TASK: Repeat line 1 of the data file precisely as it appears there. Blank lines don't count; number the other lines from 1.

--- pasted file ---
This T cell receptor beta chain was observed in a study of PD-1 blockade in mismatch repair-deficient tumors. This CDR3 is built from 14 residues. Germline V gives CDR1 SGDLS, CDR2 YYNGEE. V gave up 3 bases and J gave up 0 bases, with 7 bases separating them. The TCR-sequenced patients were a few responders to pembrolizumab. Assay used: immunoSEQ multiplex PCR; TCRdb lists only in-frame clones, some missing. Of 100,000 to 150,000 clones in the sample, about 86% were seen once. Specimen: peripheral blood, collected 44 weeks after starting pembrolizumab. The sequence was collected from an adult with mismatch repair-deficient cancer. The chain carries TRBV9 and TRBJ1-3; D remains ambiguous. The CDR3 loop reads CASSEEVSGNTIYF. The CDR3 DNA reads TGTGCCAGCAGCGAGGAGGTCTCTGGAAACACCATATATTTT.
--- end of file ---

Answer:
This T cell receptor beta chain was observed in a study of PD-1 blockade in mismatch repair-deficient tumors. This CDR3 is built from 14 residues. Germline V gives CDR1 SGDLS, CDR2 YYNGEE. V gave up 3 bases and J gave up 0 bases, with 7 bases separating them. The TCR-sequenced patients were a few responders to pembrolizumab. Assay used: immunoSEQ multiplex PCR; TCRdb lists only in-frame clones, some missing. Of 100,000 to 150,000 clones in the sample, about 86% were seen once. Specimen: peripheral blood, collected 44 weeks after starting pembrolizumab. The sequence was collected from an adult with mismatch repair-deficient cancer. The chain carries TRBV9 and TRBJ1-3; D remains ambiguous. The CDR3 loop reads CASSEEVSGNTIYF. The CDR3 DNA reads TGTGCCAGCAGCGAGGAGGTCTCTGGAAACACCATATATTTT.